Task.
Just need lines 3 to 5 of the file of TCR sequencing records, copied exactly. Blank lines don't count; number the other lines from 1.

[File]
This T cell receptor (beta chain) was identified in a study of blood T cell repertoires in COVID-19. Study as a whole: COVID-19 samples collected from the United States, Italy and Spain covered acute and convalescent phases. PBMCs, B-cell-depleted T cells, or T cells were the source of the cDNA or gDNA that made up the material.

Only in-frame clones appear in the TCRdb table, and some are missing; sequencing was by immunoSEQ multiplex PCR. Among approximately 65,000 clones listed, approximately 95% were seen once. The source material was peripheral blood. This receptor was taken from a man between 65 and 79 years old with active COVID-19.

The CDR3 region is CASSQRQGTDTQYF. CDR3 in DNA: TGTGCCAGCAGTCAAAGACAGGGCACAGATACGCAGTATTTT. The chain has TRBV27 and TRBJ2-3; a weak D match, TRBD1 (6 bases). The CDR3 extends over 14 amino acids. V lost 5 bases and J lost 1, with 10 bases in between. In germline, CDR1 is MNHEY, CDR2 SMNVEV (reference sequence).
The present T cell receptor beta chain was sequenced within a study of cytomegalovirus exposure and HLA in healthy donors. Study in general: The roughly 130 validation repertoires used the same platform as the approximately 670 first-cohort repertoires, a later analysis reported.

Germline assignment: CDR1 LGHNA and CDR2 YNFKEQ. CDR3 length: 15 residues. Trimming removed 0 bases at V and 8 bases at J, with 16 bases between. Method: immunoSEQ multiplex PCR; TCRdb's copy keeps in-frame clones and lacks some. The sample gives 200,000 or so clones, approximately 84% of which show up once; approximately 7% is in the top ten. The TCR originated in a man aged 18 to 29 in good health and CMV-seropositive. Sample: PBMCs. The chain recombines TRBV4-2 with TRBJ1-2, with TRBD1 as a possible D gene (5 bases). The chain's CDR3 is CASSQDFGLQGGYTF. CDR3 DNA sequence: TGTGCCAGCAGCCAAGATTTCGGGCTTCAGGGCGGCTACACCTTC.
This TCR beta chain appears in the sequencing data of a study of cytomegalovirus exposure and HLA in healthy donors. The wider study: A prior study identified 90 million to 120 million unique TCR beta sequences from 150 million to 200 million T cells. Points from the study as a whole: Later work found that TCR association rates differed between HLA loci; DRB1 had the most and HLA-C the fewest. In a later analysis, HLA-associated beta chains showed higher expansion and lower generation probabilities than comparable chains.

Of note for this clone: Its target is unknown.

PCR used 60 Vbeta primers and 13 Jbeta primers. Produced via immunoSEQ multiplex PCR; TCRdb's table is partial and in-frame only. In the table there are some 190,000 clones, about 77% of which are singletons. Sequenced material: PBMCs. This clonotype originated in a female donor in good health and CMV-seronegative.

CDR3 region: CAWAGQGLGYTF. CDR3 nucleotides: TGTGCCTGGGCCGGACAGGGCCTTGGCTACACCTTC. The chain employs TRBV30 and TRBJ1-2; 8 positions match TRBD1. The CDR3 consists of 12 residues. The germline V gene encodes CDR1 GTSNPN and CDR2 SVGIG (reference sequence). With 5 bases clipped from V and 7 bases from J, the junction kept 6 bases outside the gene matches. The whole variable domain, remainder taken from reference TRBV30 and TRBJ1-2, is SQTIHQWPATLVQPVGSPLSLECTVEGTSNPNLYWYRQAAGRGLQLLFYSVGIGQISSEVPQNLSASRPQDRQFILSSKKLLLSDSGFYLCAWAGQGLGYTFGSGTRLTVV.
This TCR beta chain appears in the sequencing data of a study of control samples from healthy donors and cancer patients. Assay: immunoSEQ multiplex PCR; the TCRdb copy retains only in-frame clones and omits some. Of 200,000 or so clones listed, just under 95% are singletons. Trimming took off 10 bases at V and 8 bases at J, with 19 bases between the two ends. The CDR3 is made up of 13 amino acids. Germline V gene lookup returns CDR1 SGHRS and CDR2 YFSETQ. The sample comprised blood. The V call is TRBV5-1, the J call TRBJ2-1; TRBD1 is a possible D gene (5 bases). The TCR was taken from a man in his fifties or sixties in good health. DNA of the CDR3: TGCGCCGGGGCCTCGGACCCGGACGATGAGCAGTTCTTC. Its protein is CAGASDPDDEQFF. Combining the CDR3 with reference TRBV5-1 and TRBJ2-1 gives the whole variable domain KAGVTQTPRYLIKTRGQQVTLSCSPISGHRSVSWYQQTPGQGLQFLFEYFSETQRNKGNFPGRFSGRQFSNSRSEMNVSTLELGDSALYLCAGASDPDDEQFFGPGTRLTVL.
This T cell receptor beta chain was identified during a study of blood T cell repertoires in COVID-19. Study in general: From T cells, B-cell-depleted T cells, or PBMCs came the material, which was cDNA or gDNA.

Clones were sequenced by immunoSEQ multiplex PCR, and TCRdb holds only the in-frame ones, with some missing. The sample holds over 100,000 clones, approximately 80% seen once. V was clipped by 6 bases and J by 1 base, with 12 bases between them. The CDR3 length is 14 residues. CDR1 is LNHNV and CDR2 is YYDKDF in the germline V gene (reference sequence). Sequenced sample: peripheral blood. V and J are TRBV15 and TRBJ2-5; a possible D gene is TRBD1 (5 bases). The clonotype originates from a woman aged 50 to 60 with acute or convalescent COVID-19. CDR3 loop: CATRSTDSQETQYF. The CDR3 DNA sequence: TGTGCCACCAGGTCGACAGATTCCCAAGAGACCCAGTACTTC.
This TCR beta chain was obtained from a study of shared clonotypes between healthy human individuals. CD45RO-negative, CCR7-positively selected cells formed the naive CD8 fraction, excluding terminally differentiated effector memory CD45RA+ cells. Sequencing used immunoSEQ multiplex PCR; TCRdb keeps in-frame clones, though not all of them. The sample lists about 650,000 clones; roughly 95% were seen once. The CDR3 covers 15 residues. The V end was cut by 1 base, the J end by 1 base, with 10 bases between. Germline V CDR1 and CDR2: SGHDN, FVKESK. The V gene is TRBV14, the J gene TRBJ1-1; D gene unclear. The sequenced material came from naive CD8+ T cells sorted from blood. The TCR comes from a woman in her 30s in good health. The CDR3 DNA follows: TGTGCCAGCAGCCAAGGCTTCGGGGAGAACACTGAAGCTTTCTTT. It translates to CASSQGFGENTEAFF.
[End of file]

The CDR3 region is CASSQRQGTDTQYF. CDR3 in DNA: TGTGCCAGCAGTCAAAGACAGGGCACAGATACGCAGTATTTT. The chain has TRBV27 and TRBJ2-3; a weak D match, TRBD1 (6 bases). The CDR3 extends over 14 amino acids. V lost 5 bases and J lost 1, with 10 bases in between. In germline, CDR1 is MNHEY, CDR2 SMNVEV (reference sequence).
The present T cell receptor beta chain was sequenced within a study of cytomegalovirus exposure and HLA in healthy donors. Study in general: The roughly 130 validation repertoires used the same platform as the approximately 670 first-cohort repertoires, a later analysis reported.

Germline assignment: CDR1 LGHNA and CDR2 YNFKEQ. CDR3 length: 15 residues. Trimming removed 0 bases at V and 8 bases at J, with 16 bases between. Method: immunoSEQ multiplex PCR; TCRdb's copy keeps in-frame clones and lacks some. The sample gives 200,000 or so clones, approximately 84% of which show up once; approximately 7% is in the top ten. The TCR originated in a man aged 18 to 29 in good health and CMV-seropositive. Sample: PBMCs. The chain recombines TRBV4-2 with TRBJ1-2, with TRBD1 as a possible D gene (5 bases). The chain's CDR3 is CASSQDFGLQGGYTF. CDR3 DNA sequence: TGTGCCAGCAGCCAAGATTTCGGGCTTCAGGGCGGCTACACCTTC.